Marion Ellis 0:07on six months at the start of: comes to an end at the end of:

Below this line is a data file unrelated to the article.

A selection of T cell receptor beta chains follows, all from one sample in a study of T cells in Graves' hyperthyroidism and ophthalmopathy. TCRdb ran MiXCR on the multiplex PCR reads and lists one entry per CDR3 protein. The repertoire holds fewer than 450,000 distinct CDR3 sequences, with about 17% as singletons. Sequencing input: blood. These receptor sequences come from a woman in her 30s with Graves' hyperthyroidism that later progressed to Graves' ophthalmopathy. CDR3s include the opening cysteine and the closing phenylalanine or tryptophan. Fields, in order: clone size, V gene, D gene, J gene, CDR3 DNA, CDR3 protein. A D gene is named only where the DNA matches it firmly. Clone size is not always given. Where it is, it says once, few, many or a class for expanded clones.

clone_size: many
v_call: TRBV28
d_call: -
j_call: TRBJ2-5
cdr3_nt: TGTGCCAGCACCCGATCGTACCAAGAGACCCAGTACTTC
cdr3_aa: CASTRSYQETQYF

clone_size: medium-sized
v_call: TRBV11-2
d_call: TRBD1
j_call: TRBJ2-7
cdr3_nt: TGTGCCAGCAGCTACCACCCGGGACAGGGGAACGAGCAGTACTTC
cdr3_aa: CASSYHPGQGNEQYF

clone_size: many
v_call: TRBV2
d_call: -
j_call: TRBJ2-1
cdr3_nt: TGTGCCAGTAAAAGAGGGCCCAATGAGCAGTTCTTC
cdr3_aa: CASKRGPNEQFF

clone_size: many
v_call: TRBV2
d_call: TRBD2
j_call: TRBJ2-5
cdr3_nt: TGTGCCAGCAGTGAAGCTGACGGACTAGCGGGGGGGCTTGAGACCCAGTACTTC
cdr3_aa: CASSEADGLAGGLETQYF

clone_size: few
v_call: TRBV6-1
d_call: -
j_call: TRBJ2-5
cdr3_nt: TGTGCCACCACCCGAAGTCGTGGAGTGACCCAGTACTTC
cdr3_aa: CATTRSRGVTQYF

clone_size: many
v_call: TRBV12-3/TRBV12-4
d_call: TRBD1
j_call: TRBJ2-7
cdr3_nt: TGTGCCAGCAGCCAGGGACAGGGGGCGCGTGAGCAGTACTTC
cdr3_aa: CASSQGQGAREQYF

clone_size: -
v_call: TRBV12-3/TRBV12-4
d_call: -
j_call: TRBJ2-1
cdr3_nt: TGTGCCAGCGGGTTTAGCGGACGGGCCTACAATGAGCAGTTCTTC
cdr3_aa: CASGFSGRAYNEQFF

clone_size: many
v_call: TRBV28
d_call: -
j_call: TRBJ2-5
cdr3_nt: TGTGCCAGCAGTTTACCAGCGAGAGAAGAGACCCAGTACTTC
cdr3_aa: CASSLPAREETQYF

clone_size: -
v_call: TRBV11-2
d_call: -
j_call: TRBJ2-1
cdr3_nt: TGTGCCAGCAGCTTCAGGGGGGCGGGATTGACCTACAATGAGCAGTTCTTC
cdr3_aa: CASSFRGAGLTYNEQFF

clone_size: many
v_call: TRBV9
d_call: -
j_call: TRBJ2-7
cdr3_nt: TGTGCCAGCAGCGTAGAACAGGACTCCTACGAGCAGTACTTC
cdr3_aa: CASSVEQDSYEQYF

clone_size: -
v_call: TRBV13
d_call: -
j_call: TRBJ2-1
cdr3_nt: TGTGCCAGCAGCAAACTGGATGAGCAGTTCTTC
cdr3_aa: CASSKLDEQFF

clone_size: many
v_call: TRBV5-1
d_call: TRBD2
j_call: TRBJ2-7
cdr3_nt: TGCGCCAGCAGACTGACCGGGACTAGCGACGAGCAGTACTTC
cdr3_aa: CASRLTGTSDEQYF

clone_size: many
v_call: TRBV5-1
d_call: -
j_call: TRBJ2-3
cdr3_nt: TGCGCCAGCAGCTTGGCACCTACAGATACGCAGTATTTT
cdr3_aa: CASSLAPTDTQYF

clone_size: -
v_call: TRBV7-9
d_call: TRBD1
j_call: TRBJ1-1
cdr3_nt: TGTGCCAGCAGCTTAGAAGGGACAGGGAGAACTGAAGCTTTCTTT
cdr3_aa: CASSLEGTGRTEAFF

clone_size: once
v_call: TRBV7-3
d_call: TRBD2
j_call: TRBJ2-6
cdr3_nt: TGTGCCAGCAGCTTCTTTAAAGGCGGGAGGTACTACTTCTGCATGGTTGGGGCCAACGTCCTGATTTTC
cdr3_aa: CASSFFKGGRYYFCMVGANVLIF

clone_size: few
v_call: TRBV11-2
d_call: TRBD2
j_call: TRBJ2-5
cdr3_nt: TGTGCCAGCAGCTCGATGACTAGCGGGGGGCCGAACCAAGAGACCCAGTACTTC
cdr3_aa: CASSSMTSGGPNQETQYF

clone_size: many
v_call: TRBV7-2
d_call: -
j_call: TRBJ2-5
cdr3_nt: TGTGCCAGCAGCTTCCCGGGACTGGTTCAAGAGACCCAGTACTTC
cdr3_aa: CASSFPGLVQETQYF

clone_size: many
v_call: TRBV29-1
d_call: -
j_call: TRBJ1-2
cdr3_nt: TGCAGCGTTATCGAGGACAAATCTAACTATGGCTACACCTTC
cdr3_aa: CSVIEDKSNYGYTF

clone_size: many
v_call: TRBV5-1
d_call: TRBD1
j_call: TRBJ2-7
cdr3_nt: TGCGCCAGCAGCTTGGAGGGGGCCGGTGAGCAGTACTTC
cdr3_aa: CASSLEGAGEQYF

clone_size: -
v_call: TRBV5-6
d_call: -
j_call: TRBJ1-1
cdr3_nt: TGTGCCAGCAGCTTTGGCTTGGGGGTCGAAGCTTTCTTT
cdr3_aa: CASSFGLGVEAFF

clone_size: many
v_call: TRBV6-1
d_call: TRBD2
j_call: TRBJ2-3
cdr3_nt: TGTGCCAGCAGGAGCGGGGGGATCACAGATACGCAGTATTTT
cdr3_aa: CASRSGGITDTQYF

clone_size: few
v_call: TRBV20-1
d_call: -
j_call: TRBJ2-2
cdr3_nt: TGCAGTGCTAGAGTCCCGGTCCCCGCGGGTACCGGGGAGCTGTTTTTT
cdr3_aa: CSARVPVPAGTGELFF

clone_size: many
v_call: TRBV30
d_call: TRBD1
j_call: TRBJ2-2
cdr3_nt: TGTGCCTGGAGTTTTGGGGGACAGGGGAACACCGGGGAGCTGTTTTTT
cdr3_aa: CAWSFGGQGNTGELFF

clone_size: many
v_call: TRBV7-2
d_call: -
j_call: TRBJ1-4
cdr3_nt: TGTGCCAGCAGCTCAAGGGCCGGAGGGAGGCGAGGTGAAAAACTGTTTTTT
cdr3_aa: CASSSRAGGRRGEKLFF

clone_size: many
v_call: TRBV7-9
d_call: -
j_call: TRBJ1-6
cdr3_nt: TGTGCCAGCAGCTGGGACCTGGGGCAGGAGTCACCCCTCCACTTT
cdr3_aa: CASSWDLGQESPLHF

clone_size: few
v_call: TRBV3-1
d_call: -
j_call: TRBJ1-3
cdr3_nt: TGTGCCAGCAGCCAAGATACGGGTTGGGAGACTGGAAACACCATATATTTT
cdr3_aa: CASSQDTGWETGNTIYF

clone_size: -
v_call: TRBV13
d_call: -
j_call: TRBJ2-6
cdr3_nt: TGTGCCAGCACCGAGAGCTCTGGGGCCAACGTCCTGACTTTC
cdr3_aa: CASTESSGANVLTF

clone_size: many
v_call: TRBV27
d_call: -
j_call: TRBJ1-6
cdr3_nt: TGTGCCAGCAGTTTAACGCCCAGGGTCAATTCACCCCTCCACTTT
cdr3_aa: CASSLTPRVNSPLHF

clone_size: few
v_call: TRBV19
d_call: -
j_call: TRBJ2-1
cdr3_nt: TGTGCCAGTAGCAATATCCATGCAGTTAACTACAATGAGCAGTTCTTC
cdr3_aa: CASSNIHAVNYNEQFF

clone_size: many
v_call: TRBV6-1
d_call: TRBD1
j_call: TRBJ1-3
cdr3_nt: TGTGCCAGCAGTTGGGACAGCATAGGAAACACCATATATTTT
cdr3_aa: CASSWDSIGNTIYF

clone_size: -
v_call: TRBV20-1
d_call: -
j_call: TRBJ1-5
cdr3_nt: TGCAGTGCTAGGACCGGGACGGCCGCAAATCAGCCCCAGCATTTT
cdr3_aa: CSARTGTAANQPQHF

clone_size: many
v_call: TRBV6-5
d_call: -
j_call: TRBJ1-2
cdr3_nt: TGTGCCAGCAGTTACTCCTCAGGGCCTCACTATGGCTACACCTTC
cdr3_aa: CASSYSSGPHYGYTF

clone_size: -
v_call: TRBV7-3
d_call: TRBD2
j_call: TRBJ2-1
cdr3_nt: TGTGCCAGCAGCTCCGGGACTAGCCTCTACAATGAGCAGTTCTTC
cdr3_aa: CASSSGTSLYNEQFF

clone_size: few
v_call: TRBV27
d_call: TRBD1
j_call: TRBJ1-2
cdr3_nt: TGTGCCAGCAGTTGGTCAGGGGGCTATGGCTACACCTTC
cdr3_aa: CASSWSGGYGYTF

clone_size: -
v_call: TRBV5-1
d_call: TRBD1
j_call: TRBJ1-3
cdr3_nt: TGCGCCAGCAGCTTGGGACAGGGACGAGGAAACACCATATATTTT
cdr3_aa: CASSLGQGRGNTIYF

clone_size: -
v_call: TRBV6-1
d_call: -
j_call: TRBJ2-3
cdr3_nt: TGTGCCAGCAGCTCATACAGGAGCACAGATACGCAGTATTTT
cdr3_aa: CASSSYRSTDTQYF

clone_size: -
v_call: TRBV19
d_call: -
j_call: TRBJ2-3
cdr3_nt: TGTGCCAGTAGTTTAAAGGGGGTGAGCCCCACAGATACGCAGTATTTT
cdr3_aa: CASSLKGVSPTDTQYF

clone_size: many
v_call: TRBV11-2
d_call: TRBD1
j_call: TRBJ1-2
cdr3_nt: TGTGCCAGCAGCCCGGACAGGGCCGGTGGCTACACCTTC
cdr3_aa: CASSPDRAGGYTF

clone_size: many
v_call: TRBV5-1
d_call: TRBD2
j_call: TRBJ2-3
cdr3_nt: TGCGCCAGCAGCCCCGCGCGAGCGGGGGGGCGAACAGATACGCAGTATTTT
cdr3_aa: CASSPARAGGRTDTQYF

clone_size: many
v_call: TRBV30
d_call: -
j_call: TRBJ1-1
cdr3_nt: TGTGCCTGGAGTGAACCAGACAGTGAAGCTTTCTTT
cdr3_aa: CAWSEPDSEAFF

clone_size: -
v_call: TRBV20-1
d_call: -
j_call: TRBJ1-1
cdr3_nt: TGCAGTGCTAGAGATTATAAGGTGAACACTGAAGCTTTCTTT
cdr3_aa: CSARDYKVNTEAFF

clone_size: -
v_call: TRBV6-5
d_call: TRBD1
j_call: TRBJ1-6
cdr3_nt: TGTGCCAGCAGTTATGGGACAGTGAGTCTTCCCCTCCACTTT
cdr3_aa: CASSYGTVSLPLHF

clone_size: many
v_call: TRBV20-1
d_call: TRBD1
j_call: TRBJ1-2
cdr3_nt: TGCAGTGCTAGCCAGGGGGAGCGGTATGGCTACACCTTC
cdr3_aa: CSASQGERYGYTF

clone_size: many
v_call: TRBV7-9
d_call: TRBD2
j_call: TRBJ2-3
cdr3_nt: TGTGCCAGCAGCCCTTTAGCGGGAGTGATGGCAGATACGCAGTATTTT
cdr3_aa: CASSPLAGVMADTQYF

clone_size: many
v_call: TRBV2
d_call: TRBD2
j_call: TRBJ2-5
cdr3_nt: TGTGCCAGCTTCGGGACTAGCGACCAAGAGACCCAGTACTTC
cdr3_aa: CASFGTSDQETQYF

So the other thing that's been quite challenging for me this year is at 47, I have a diagnosis of ADHD and it's something that I always knew about but didn't quite recognise. I went through menopause at 43. And I got my HRT sorted. And I thought, yeah, I'm on the last leg of what it means to be a woman. And something just wasn't quite, quite right. I was struggling with anxiety, which, obviously, with all the pressure, and the online stuff hasn't helped. And that really sent me into a spiral of depression and what I call feeling very black. And that's a really horrible dark place to be. And it's even harder to pull yourself out when you don't have the right network of support around you. I don't have the right language yet to talk about ADHD and what it means for me. And some of you might think I'm oversharing, I have a habit of doing that it's an ADHD thing, it transpires and there's a lot of judgement around it, you know, is it really a thing? What will people think of me, if I wear this badge? Or have this label? How will that affect my business?